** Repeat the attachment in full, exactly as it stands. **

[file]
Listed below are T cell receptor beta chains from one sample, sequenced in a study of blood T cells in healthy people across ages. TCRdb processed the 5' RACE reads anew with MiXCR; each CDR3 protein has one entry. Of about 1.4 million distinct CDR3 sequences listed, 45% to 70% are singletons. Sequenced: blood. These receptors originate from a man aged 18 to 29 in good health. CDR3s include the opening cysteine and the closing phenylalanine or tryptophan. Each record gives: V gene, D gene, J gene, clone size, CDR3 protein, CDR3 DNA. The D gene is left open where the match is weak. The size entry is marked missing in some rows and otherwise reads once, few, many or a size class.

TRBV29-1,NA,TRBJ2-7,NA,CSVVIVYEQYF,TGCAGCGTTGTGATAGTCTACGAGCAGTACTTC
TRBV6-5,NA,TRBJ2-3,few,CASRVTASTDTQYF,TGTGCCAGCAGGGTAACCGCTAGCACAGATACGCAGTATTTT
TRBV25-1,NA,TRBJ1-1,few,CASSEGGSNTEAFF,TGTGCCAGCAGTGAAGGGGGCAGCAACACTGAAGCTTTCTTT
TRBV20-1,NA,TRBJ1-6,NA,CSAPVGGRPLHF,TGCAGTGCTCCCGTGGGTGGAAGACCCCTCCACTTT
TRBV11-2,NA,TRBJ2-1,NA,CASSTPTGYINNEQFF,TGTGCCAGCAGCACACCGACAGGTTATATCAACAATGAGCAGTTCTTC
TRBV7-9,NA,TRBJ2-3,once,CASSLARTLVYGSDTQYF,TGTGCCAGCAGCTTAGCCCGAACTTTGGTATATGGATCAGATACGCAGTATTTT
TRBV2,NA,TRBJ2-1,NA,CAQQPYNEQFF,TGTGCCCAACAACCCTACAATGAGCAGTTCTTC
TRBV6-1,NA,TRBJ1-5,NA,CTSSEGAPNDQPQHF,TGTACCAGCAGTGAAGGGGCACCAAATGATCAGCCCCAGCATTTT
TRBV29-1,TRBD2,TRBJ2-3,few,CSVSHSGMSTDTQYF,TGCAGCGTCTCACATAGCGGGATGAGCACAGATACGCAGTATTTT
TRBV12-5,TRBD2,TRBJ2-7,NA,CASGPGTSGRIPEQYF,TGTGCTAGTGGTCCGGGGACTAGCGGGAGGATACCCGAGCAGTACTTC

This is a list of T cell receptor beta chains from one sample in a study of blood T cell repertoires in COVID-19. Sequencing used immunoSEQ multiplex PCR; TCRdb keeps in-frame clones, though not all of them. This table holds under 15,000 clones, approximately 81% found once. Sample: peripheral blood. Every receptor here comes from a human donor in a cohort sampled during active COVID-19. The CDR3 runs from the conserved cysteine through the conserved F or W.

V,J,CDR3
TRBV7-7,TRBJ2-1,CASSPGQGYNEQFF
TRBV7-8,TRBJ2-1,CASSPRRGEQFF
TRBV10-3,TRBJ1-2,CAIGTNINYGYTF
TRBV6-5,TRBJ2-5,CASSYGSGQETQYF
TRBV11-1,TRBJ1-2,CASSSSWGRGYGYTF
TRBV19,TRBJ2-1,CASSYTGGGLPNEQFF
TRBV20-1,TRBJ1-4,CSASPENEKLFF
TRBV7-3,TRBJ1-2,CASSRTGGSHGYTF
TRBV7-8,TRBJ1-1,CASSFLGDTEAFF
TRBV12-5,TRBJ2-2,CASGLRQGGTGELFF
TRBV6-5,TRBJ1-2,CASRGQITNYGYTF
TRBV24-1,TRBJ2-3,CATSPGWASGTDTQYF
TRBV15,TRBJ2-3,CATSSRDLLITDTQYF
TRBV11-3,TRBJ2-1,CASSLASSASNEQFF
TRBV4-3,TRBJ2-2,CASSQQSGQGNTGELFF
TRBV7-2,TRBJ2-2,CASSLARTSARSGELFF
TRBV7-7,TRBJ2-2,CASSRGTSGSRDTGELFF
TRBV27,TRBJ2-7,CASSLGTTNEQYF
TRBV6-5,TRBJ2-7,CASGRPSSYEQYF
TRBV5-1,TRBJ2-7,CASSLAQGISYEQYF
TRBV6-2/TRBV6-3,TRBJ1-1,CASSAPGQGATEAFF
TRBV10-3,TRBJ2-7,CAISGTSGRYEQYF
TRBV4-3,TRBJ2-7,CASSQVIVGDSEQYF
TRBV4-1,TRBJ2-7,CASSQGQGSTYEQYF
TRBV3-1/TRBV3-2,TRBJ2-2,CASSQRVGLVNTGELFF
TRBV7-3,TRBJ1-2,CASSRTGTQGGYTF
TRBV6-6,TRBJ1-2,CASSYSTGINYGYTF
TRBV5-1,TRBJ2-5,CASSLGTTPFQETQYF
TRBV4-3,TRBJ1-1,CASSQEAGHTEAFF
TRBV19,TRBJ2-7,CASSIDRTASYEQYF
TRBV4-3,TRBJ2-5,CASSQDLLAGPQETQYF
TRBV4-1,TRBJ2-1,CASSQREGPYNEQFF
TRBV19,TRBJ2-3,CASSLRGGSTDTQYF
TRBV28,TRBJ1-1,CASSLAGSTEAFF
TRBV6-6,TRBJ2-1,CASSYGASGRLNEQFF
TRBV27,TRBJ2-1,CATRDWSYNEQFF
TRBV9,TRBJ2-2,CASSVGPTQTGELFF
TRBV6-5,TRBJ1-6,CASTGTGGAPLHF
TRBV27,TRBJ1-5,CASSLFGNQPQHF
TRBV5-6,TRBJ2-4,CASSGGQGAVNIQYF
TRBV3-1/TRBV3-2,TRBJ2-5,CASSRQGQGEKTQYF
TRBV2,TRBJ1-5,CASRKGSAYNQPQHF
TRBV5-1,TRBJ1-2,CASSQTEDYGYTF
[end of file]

Listed below are T cell receptor beta chains from one sample, sequenced in a study of blood T cells in healthy people across ages. TCRdb processed the 5' RACE reads anew with MiXCR; each CDR3 protein has one entry. Of about 1.4 million distinct CDR3 sequences listed, 45% to 70% are singletons. Sequenced: blood. These receptors originate from a man aged 18 to 29 in good health. CDR3s include the opening cysteine and the closing phenylalanine or tryptophan. Each record gives: V gene, D gene, J gene, clone size, CDR3 protein, CDR3 DNA. The D gene is left open where the match is weak. The size entry is marked missing in some rows and otherwise reads once, few, many or a size class.

TRBV29-1,NA,TRBJ2-7,NA,CSVVIVYEQYF,TGCAGCGTTGTGATAGTCTACGAGCAGTACTTC
TRBV6-5,NA,TRBJ2-3,few,CASRVTASTDTQYF,TGTGCCAGCAGGGTAACCGCTAGCACAGATACGCAGTATTTT
TRBV25-1,NA,TRBJ1-1,few,CASSEGGSNTEAFF,TGTGCCAGCAGTGAAGGGGGCAGCAACACTGAAGCTTTCTTT
TRBV20-1,NA,TRBJ1-6,NA,CSAPVGGRPLHF,TGCAGTGCTCCCGTGGGTGGAAGACCCCTCCACTTT
TRBV11-2,NA,TRBJ2-1,NA,CASSTPTGYINNEQFF,TGTGCCAGCAGCACACCGACAGGTTATATCAACAATGAGCAGTTCTTC
TRBV7-9,NA,TRBJ2-3,once,CASSLARTLVYGSDTQYF,TGTGCCAGCAGCTTAGCCCGAACTTTGGTATATGGATCAGATACGCAGTATTTT
TRBV2,NA,TRBJ2-1,NA,CAQQPYNEQFF,TGTGCCCAACAACCCTACAATGAGCAGTTCTTC
TRBV6-1,NA,TRBJ1-5,NA,CTSSEGAPNDQPQHF,TGTACCAGCAGTGAAGGGGCACCAAATGATCAGCCCCAGCATTTT
TRBV29-1,TRBD2,TRBJ2-3,few,CSVSHSGMSTDTQYF,TGCAGCGTCTCACATAGCGGGATGAGCACAGATACGCAGTATTTT
TRBV12-5,TRBD2,TRBJ2-7,NA,CASGPGTSGRIPEQYF,TGTGCTAGTGGTCCGGGGACTAGCGGGAGGATACCCGAGCAGTACTTC

This is a list of T cell receptor beta chains from one sample in a study of blood T cell repertoires in COVID-19. Sequencing used immunoSEQ multiplex PCR; TCRdb keeps in-frame clones, though not all of them. This table holds under 15,000 clones, approximately 81% found once. Sample: peripheral blood. Every receptor here comes from a human donor in a cohort sampled during active COVID-19. The CDR3 runs from the conserved cysteine through the conserved F or W.

V,J,CDR3
TRBV7-7,TRBJ2-1,CASSPGQGYNEQFF
TRBV7-8,TRBJ2-1,CASSPRRGEQFF
TRBV10-3,TRBJ1-2,CAIGTNINYGYTF
TRBV6-5,TRBJ2-5,CASSYGSGQETQYF
TRBV11-1,TRBJ1-2,CASSSSWGRGYGYTF
TRBV19,TRBJ2-1,CASSYTGGGLPNEQFF
TRBV20-1,TRBJ1-4,CSASPENEKLFF
TRBV7-3,TRBJ1-2,CASSRTGGSHGYTF
TRBV7-8,TRBJ1-1,CASSFLGDTEAFF
TRBV12-5,TRBJ2-2,CASGLRQGGTGELFF
TRBV6-5,TRBJ1-2,CASRGQITNYGYTF
TRBV24-1,TRBJ2-3,CATSPGWASGTDTQYF
TRBV15,TRBJ2-3,CATSSRDLLITDTQYF
TRBV11-3,TRBJ2-1,CASSLASSASNEQFF
TRBV4-3,TRBJ2-2,CASSQQSGQGNTGELFF
TRBV7-2,TRBJ2-2,CASSLARTSARSGELFF
TRBV7-7,TRBJ2-2,CASSRGTSGSRDTGELFF
TRBV27,TRBJ2-7,CASSLGTTNEQYF
TRBV6-5,TRBJ2-7,CASGRPSSYEQYF
TRBV5-1,TRBJ2-7,CASSLAQGISYEQYF
TRBV6-2/TRBV6-3,TRBJ1-1,CASSAPGQGATEAFF
TRBV10-3,TRBJ2-7,CAISGTSGRYEQYF
TRBV4-3,TRBJ2-7,CASSQVIVGDSEQYF
TRBV4-1,TRBJ2-7,CASSQGQGSTYEQYF
TRBV3-1/TRBV3-2,TRBJ2-2,CASSQRVGLVNTGELFF
TRBV7-3,TRBJ1-2,CASSRTGTQGGYTF
TRBV6-6,TRBJ1-2,CASSYSTGINYGYTF
TRBV5-1,TRBJ2-5,CASSLGTTPFQETQYF
TRBV4-3,TRBJ1-1,CASSQEAGHTEAFF
TRBV19,TRBJ2-7,CASSIDRTASYEQYF
TRBV4-3,TRBJ2-5,CASSQDLLAGPQETQYF
TRBV4-1,TRBJ2-1,CASSQREGPYNEQFF
TRBV19,TRBJ2-3,CASSLRGGSTDTQYF
TRBV28,TRBJ1-1,CASSLAGSTEAFF
TRBV6-6,TRBJ2-1,CASSYGASGRLNEQFF
TRBV27,TRBJ2-1,CATRDWSYNEQFF
TRBV9,TRBJ2-2,CASSVGPTQTGELFF
TRBV6-5,TRBJ1-6,CASTGTGGAPLHF
TRBV27,TRBJ1-5,CASSLFGNQPQHF
TRBV5-6,TRBJ2-4,CASSGGQGAVNIQYF
TRBV3-1/TRBV3-2,TRBJ2-5,CASSRQGQGEKTQYF
TRBV2,TRBJ1-5,CASRKGSAYNQPQHF
TRBV5-1,TRBJ1-2,CASSQTEDYGYTF